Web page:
While intended to support the next generation of biofuels derived from non-food sources and other renewable forms of energy, the farm bill energy title has also spent taxpayer dollars on the mature corn ethanol industry, supporting biomass sources with numerous unintended consequences, and even paying for updates to farmers’ irrigation equipment and grain dryers.
Feedstocks Receiving Taxpayer Funding
Over $261 million were dispensed from 2009 to March 2014 through the BPAB program via spending authorized in the 2008 farm bill. Figure 1 and Table 1 illustrate which types of feedstocks received the most taxpayer subsidies over this timeframe. Together, soy biodiesel and corn ethanol facilities were awarded over half of all BPAB funding. Facilities converting animal fats, canola oil, vegetable oil, used cooking oil, or a combination of these received another 44 percent of funding. Those feedstocks or technologies collecting the few remaining dollars include wood pellets, seed waste, landfill gas, and anaerobic digesters.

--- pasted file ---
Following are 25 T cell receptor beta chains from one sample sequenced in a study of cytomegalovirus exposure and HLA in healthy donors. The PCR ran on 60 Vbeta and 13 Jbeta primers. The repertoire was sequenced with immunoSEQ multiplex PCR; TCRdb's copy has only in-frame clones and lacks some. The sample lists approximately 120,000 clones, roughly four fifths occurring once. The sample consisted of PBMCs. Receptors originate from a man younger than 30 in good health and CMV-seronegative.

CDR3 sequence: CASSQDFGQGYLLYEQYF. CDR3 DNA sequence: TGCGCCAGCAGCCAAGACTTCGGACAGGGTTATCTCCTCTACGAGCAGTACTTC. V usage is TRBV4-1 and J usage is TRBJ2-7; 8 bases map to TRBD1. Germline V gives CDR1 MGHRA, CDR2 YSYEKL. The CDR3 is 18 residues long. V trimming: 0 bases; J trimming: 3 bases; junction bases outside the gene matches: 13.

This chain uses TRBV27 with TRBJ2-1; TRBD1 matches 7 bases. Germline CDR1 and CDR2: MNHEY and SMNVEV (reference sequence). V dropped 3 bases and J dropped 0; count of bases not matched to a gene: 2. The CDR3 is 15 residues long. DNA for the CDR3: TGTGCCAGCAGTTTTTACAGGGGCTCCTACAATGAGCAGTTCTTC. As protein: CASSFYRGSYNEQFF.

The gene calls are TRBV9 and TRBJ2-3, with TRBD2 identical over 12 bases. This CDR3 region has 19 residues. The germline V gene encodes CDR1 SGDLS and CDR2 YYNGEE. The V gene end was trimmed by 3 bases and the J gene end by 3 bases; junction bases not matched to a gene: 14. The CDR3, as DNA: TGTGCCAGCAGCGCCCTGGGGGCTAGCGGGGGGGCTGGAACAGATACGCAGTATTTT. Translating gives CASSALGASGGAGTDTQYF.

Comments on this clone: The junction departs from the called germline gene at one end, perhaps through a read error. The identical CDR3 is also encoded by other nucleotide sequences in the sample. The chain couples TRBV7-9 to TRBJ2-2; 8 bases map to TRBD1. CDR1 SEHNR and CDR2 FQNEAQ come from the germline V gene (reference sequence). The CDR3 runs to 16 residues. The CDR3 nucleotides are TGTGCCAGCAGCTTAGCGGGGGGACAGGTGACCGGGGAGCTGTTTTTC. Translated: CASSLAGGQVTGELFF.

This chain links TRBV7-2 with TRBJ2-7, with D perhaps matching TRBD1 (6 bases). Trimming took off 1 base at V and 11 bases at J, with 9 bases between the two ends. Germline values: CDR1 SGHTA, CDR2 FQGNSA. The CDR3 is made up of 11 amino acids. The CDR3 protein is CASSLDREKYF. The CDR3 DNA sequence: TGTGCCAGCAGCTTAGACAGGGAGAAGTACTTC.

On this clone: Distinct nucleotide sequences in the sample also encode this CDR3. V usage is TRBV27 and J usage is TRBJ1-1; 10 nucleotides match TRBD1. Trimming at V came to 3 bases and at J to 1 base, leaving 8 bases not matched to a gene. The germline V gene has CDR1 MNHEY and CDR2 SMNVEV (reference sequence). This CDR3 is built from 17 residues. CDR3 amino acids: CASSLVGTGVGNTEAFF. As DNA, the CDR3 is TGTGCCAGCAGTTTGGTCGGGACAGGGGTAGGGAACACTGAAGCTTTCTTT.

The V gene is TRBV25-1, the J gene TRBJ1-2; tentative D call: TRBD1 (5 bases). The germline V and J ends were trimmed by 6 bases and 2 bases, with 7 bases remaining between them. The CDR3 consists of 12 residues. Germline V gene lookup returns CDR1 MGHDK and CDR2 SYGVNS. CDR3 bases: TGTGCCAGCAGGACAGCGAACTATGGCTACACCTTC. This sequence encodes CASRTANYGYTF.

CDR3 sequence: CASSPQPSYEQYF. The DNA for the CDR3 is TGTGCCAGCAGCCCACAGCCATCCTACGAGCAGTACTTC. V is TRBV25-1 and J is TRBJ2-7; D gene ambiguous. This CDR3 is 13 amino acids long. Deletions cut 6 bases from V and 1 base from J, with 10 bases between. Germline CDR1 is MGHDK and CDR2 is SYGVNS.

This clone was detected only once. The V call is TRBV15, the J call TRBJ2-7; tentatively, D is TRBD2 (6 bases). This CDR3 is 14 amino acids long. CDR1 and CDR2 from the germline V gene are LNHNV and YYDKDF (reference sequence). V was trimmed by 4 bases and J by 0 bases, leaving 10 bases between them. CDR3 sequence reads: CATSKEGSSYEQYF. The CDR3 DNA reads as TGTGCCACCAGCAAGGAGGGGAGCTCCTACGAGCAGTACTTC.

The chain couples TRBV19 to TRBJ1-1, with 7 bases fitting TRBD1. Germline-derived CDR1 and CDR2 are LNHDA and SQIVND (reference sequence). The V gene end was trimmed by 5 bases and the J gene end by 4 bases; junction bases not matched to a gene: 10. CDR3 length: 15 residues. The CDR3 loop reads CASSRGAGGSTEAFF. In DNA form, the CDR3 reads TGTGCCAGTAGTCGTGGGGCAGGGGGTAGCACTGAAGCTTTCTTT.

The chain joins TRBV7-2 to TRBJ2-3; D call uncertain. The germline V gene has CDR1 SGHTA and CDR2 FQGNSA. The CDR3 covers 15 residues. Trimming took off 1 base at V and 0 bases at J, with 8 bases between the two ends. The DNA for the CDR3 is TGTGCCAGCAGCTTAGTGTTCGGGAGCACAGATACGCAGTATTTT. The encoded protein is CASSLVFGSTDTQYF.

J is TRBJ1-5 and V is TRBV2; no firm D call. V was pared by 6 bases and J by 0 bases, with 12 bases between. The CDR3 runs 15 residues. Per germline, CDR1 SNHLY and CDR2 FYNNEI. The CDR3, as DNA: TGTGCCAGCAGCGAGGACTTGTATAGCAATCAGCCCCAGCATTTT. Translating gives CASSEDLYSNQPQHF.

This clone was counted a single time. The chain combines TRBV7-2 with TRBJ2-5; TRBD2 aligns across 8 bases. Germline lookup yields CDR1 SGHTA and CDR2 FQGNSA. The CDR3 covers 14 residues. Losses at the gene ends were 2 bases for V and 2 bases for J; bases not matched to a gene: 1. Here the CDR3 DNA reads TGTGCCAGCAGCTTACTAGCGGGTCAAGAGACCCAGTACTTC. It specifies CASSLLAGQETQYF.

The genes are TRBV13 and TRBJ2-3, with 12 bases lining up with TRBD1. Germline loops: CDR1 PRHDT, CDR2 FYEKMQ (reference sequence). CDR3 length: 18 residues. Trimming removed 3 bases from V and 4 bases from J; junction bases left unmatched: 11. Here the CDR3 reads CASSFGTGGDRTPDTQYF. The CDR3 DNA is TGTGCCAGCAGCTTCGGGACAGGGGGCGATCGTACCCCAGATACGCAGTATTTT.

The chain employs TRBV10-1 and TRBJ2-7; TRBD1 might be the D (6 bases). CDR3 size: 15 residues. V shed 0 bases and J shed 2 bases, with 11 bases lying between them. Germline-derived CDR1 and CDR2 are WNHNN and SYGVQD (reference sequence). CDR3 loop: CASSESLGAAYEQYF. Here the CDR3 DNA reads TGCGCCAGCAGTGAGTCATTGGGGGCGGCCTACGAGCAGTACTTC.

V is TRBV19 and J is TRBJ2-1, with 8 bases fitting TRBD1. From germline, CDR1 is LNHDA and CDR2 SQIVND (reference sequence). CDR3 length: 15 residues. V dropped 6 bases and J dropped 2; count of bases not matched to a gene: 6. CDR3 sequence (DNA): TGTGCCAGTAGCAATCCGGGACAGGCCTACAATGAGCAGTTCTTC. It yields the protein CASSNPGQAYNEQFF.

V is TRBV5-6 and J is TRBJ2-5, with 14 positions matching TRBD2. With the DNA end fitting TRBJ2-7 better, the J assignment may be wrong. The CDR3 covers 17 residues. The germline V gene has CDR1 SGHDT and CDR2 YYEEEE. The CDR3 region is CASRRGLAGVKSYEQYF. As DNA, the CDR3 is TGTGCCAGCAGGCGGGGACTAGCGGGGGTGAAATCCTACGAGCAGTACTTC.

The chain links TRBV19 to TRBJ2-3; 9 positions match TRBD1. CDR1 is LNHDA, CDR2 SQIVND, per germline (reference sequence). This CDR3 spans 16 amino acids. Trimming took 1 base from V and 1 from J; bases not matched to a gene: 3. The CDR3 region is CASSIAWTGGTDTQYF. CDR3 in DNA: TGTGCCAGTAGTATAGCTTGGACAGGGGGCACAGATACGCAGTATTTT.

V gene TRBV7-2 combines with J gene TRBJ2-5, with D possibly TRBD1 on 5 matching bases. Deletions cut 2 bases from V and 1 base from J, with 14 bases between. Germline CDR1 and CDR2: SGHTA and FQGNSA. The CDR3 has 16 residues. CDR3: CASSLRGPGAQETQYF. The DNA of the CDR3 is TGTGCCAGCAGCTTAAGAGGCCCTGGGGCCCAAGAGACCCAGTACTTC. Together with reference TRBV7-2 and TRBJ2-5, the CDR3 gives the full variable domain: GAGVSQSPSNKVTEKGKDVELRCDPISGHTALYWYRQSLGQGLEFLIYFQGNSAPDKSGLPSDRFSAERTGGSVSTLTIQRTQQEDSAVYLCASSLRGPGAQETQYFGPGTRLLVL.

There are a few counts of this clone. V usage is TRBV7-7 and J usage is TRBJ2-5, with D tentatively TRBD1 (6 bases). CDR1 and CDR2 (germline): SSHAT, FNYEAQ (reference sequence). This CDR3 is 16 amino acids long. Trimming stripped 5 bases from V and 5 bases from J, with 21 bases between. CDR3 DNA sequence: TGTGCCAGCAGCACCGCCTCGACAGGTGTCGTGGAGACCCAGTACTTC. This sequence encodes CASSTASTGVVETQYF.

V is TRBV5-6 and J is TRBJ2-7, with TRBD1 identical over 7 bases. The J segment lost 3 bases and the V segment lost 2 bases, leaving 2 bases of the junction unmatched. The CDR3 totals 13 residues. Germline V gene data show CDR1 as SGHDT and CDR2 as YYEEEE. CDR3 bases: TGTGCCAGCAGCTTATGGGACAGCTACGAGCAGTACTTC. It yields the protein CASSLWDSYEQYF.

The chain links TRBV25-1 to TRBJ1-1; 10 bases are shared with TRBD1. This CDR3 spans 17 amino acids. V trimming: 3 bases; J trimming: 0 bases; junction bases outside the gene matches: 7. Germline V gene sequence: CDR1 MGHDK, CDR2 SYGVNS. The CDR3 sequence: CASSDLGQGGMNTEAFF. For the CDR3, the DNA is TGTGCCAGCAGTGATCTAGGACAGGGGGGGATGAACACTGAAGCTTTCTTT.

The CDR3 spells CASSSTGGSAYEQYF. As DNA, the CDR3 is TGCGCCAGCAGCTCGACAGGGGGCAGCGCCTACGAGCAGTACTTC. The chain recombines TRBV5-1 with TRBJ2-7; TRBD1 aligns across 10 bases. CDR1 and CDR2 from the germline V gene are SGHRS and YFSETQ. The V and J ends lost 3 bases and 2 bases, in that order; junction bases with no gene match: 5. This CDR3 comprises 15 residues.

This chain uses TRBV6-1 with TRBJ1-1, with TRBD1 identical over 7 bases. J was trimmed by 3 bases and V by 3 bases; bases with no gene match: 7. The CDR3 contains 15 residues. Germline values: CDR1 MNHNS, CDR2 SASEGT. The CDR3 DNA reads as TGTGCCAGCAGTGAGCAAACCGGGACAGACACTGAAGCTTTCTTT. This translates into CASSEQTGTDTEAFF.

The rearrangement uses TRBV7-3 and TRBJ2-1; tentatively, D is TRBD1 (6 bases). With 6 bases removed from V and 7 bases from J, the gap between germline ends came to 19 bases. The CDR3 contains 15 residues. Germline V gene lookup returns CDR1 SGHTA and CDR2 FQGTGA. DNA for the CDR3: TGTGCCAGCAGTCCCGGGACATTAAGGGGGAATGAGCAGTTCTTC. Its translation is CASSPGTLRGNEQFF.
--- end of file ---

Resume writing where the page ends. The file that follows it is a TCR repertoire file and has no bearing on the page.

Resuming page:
Table 1: Types of Feedstocks Subsidized in Bioenergy Program for Advanced Biofuels, 2009 – 2014
|Types of Feedstocks||Number of
|Pct. of Projects||Total Payment||Pct. of
|Ave. Pmt. per Project|
|Animal fats, vegetable, canola, or used cooking oil, or a combination||98||32%||$114,205,453||44%||$1,165,362|
|Soybean oil (& animal fats)||32||10%||$78,120,843||30%||$2,441,276|
|Corn (with milo or sorghum) or corn & soy||24||8%||$59,618,433||23%||$2,484,101|
|Other – seed waste or
Large Corn Biofuels Facilities Receiving Taxpayer Funding
The highest payments per project by far were awarded to large agribusinesses operating corn and soy biofuels facilities. This is despite the fact that corn ethanol facilities are not even eligible for funding through this program or defined as an advanced biofuel in any current federal legislation. Regardless, USDA is still funneling money to this mature industry, in addition to soy biodiesel facilities. From 2009 to 2014, 21 corn ethanol facilities and three corn oil biodiesel facilities received $60 million in federal subsidies, an average of $2.5 million per project. See Table 2 for more information. The corn ethanol industry has already received more than its fair share of federal subsidies over the past 30 years, including energy and commodity subsidies in the farm bill, production tax credits, import tariffs, taxpayer-backed loans, and infrastructure support. In addition, corn ethanol production is mandated through the federal Renewable Fuel Standard (RFS); more specifically, the RFS mandate requires that 15 billion gallons of corn ethanol be used in U.S. motor gasoline by 2015.